In a new paper, researchers using innovative tracking technology seek to explain how body condition – whether a bird has a full stomach or not prior to departure – influences the migratory performance of endangered red knot birds.
Timing is essential for migratory birds. There is a delicate balance between judging seasonal shifts, individual flying abilities and fitness, fuel from body fat, and weather conditions – especially wind.
Emigrant red knots face enormous challenges: not only do they make one of the longest migratory journeys of any avian species worldwide (southern South America to the Arctic), the route is full of predators. Long journeys also require more breaks for refuelling, which can delay arrival at the final destination.
Upon arrival at the Arctic breeding grounds, it’s a competition for mates and territory, so early birds have a much higher chance of winning out. If they arrive too soon, however, poor weather or food shortages might endanger them (a prevalent challenge across many bird species).
Fat and steady wins the race
A favourite pit stop along the route is in Delaware Bay, USA, where red knots can refuel on the eggs of spawning horseshoe crabs. Here, researchers tagged 302 red knots with a lightweight tracker (0.7% of total body mass on average) specially designed to avoid interference from competing frequencies.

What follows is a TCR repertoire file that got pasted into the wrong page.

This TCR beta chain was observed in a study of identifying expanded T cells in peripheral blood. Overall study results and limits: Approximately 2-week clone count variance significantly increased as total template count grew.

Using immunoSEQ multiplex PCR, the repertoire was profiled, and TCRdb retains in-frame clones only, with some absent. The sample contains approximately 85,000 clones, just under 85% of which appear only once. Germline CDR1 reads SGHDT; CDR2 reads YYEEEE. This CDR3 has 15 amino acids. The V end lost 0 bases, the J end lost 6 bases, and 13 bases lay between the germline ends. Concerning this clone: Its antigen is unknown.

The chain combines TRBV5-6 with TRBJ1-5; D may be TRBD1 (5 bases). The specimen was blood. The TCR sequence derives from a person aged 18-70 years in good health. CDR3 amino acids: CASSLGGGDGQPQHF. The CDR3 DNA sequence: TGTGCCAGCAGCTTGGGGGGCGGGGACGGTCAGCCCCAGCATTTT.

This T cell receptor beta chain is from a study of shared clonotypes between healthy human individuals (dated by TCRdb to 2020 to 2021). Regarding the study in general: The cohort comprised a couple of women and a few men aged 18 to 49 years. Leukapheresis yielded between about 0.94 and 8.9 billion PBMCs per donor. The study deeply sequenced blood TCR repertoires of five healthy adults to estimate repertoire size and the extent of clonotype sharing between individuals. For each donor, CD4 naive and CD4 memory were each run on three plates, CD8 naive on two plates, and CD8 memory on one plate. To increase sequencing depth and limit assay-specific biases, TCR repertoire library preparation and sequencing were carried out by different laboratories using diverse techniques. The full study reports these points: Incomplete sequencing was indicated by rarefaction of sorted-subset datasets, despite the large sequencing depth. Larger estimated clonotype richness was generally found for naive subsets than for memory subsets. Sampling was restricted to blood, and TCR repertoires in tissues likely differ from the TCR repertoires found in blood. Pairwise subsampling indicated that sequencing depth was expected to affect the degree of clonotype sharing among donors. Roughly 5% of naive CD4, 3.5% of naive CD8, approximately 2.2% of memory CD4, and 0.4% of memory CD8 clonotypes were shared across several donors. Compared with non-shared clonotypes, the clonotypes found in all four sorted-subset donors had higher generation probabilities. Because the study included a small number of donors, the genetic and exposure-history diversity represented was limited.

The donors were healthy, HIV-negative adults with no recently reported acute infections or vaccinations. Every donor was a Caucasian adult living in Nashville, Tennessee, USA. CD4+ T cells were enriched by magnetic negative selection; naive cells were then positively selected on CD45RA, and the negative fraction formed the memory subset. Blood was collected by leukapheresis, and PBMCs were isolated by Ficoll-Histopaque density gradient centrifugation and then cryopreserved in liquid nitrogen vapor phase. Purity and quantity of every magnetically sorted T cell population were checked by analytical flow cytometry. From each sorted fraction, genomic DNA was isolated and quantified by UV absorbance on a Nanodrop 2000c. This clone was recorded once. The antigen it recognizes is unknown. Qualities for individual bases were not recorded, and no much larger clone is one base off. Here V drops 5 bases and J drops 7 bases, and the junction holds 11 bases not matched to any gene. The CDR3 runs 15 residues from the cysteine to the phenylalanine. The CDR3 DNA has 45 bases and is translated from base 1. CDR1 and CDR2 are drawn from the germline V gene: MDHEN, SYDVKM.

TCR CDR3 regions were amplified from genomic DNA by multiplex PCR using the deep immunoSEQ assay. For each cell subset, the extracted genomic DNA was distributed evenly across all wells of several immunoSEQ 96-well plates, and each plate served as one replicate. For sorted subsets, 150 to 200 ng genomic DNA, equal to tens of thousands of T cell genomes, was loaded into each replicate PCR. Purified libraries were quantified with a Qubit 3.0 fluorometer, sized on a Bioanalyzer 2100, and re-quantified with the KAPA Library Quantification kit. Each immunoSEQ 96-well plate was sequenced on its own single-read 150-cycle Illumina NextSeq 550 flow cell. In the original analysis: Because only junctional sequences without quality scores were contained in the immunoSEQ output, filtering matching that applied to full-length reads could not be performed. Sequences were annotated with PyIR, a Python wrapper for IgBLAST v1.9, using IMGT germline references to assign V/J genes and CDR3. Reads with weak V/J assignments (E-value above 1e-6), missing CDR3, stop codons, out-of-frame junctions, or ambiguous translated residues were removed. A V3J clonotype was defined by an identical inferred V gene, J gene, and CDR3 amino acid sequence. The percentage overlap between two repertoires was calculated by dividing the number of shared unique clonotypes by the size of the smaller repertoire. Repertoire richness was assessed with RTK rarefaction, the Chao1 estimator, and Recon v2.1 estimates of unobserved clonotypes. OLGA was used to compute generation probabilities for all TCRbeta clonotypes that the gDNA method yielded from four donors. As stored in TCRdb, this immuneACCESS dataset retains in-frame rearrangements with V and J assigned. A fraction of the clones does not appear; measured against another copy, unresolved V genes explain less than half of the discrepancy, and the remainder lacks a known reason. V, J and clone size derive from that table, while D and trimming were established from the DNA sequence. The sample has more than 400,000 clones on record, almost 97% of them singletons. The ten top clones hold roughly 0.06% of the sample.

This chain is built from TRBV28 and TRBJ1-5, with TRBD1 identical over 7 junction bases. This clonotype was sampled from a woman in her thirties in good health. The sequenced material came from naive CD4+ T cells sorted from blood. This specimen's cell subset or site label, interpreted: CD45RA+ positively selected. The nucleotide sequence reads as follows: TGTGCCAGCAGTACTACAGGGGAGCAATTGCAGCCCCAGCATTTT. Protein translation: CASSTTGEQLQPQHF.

The tracker was able to detect the red knots as far north as their next major stopover, at James Bay, Ontario – a further 1,500 km from Delaware Bay.
Over three years, they gathered data on performance and found that red knots that started on a full stomach arrived at the breeding grounds earlier, even if they departed later in the winter.
Red knots with abundant fuel reserves could afford to wait for supportive winds and spent less time during stopovers. Furthermore, birds with low body condition were less likely to be observed the following fall, suggesting a higher mortality risk.
Conserving pit stops is crucial for endangered migratory birds
This is important evidence for conservationists. Migratory birds are declining worldwide, so research like this is useful in the race to preserve vital feeding grounds along the journey.
James Bay is a global hotspot for many migratory birds and conservation efforts are underway. The James Bay Shorebird Project, in collaboration with government bodies, conducts surveys and analyses and monitors passing migrant populations.
Red knots are a special case for this project. Of all of James Bay’s migratory bird visitors, no other species is at greater risk.
“[The red knot sub-species] is at critically low levels and has been designated Endangered both federally (Species At Risk Act, Schedule 1) and provincially (Endangered Species Act-SARO, O. Reg. 230/08),” according to their website.
International efforts to identify and protect other feeding sites on migratory bird routes may be crucial to maximize chances of making it to breeding sites. As US shorebird conservationist, Dr. Larry Niles put it, “being a fat knot on Delaware Bay makes life good.”